"Den he tuck'n' fling de peaches out in de grass, en w'iles Brer Fox went atter um, Brer Rabbit, he skint down outer de tree, en hustle hisse'f twel he git elbow-room. W'en he git off little ways, he up'n' holler back ter Brer Fox dat he got a riddle he want 'im ter read. Brer Fox, he ax w'at is it. Wid dat, Brer Rabbit, he gun it out ter Brer Fox like a man sayin' a speech:
'Big bird rob en little bird sing, De big bee zoon en little bee sting, De little man lead en big hoss follerKin you tell w'at's good fer a head in a holler?'
"Ole Brer Fox scratch his head en study, en study en scratch his head, but de mo' he study de wuss he git mix up wid de riddle, en atter w'ile he tuck'n' tell Brer Rabbit dat he dunno how in de name er goodness ter onriddle dat riddle.
"Come en go 'longer me,' sez ole Brer Rabbit, sezee, 'en I boun' I show you you how ter read dat same riddle. Hit's wunner dem ar kinder riddle,' sez ole man Rabbit, sezee, 'w'ich 'fo' you read 'er, you gotter eat a bait er honey, en I done got my eye sot on de place whar we kin git de honey at,' sezee.
"Brer Fox, he ax wharbouts is it, en Brer
Rabbit, he say up dar in ole Brer B'ar cotton-patch, whar he gotter whole passel er bee-gums. Brer Fox, he 'low, he did,. dat he aint got no sweet-toof much, yit he wanter git at de innerds er dat ar riddle, en he don't keer ef he do go 'long.
Dey put out, dey did, en 'twa'n't long 'fo' dey come ter ole Brer B'ar bee-gums, en ole Brer Rabbit, he up'n' gun um a rap wid his walkin'-cane, des like folks thumps watermillions fer ter see ef dey er ripe. He tap en he rap, en bimeby he come ter one un um w'ich she soun' like she plum full, en den he go 'roun' behime it, ole Brer Rabbit did,. en he up'n' say, sezee:
"I'll des sorter tilt 'er up, Brer Fox," sezee, 'en you kin put yo' head und' dar en git some er de drippin's,' sezee.
"Brer Rabbit, he tilt 'er up, en, sho' 'nuff, Brer Fox, he jam his head un'need de gum.. Hit make me laugh," Uncle Remus contin-ued, with a chuckle, "fer ter see w'at a fresh man is Brer Fox, kaze he aint no sooner stuck his head un'need dat ar beegum, dan Brer Rabbit turnt 'er aloose, en down she come-ker-swosh!—right on Brer Fox neck, en dar he wuz. Brer Fox, he kick; he squeal; he jump; he squall; he dance; he prance; he beg; he pray; yit dar he wuz, en w'en Brer Rabbit git 'way off, en tu'n 'roun' fer ter look back, he see Brer Fox des a wigglin' en a squ'min', en right den en dar Brer Rabbit gun one oletime whoop, en des put out fer home.
"W'en he git dar, de fus' man he see wuz Brer Fox gran'daddy, w'ich folks all call 'im Gran'sir' Gray Fox. W'en Brer Rabbit-see 'im, he say, sezee:
"How you come on, Granʼsir' Gray Fox?" "I still keeps po'ly, I'm 'blige ter you,. Brer Rabbit,' sez Gran'sir' Gray Fox, sezee. Is you seed any sign er my gran'son dis mawnin'?' sezee.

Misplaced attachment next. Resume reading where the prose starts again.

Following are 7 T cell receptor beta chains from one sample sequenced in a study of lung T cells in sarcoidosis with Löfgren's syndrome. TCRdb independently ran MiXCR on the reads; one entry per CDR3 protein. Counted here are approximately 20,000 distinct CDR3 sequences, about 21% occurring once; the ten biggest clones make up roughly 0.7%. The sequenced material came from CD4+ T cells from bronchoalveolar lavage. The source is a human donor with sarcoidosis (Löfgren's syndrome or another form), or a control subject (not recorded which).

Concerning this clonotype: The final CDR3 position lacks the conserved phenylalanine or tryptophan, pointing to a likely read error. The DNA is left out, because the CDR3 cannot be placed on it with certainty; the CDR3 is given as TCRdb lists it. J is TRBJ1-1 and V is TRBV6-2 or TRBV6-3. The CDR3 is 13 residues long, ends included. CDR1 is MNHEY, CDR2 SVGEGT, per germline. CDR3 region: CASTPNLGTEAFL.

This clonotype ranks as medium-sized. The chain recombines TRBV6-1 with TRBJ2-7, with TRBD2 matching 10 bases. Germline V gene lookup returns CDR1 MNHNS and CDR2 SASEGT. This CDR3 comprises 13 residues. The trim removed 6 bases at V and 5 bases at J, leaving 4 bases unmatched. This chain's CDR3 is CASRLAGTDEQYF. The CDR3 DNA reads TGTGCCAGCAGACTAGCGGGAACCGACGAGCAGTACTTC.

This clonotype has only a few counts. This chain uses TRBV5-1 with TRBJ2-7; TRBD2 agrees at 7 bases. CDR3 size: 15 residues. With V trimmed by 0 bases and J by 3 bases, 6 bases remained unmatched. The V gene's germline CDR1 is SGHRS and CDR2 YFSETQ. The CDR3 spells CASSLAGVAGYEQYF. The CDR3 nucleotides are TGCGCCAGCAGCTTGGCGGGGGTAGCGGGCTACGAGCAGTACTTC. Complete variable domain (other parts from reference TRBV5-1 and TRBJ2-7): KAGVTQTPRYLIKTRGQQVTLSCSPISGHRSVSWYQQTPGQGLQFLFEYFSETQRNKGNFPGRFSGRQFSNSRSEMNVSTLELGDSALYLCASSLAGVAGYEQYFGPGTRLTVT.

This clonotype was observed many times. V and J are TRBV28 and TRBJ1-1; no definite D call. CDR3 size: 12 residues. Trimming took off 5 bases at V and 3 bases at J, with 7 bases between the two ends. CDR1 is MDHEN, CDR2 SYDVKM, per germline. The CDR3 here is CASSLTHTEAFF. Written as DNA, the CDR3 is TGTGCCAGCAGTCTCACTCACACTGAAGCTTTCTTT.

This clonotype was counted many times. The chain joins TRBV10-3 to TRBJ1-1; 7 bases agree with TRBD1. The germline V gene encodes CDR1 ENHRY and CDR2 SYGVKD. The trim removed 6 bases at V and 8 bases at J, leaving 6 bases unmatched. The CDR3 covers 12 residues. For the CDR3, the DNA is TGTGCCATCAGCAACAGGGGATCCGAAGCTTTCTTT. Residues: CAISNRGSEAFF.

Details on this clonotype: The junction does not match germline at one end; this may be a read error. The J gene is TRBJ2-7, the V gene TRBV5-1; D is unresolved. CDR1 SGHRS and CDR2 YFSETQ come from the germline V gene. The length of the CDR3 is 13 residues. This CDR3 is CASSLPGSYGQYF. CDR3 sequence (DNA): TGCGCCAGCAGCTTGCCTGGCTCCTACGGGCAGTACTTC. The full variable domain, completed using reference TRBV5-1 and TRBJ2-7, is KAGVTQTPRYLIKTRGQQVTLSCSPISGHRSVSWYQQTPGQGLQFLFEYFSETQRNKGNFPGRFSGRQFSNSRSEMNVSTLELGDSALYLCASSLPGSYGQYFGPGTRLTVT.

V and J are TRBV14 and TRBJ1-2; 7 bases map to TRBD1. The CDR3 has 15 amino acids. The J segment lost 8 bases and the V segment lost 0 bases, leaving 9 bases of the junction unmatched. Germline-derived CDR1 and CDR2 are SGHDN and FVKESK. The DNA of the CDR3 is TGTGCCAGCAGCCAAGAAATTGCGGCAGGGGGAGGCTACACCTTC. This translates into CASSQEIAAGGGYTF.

"Wid dat Brer Rabbit laugh en say w'ich him en Brer Fox bin a ramblin' 'roun' wid wunner 'n'er havin' mo' fun dan w'at a man kin shake a stick at.
"We bin a riggin' up riddles en a readin' un um,' sez Brer Rabbit, sezee. Brer Fox is settin' off some'rs in de bushes right now, aimin' fer ter read one w'at I gun 'im. I'll des drap you one,' sez ole Brer Rabbit, sezee, 'w'ich ef you kin read it, hit'll take you right spang ter whar yo' gran'son is, en you can't git dar none too soon,' sez Brer Rabbit, sezee.
"Den ole Gran'sir' Gray Fox, he up'n' ax w'at is it, en Brer Rabbit, he sing out, he did:
De big bird rob en little bird sing,
"Gran'sir' Gray Fox, he tuck a pinch er snuff en cough easy ter hisse'f, en study en study, but he aint make it out, en Brer Rabbit, he laugh en sing:
"Bee-gum mighty big fer ter make Fox collar, Kin you tell w'at's good fer a head in a holler?'
"Atter so long a time, Gran'sir' Gray Fox sorter ketch a glimpse er w'at Brer Rabbit tryin' ter gin 'im, en he tip Brer Rabbit
* Give. The g is pronounced hard, like the last syllable of begin.
good-day, en shuffle off fer ter hunt up his gran'son."
"And did he find him, Uncle Remus ?" asked the little boy.
"Tooby sho', honey. Brer B'ar year de racket w'at Brer Fox kickin' up, en he go down dar fer ter see w'at de marter is. Soon ez he see how de lan' lay, co'se he tuck a notion dat Brer Fox bin robbin' his bee-gums, en he got 'im a han'ful er hick'ries, Brer B'ar did, en he let 'in on Brer Fox en he wom his jacket scannerlous, en den he tuck'n' tu'n 'im loose; but 'twa'n't long 'fo' all de neighbors git wud dat Brer Fox bin robbin' Brer B'ar bee-gums."
OWL AGAINST ROBIN.
FROWNING, the owl in the oak complained him
Wrongly of slumber, rudely of rest.
"From the north, from the east, from the south and the west,
Woodland, wheat-field, corn-field, clover,
Over and over and over and over,
Five o'clock, ten o'clock, twelve, or seven,
Nothing but robin-songs heard under heaven:
How can we sleep?
"Peep! you whistle, and cheep! cheep! cheep!
By day, when all honest birds ought to be sleeping.
Have ye not heard that each thing hath its season?
"A vulgar flaunt is the flaring day,
That leaves not a stain nor a secret untold,—
Day kills. The leaf and the laborer breathe
The mortal black marshes bubble with heat
"But oh, the sweetness, and oh, the light Of the high-fastidious night!
Oh, to awake with the wise old stars
The cultured, the careful, the Chesterfield stars,
And loudly laugh at man, the fool
To wheel from the wood to the window where
Aslant with the hill and a-curve with the vale,-
Silent, aimless, dayless, slow
(Aimless? Field-mice? True, they're slain,
Come away, come away
To the cultus of night. Abandon the day.
Look at the owl, scarce seen, scarce heard,
O irritant, iterant, maddening bird!"
Our Charming Politics.
TOPICS OF THE TIME.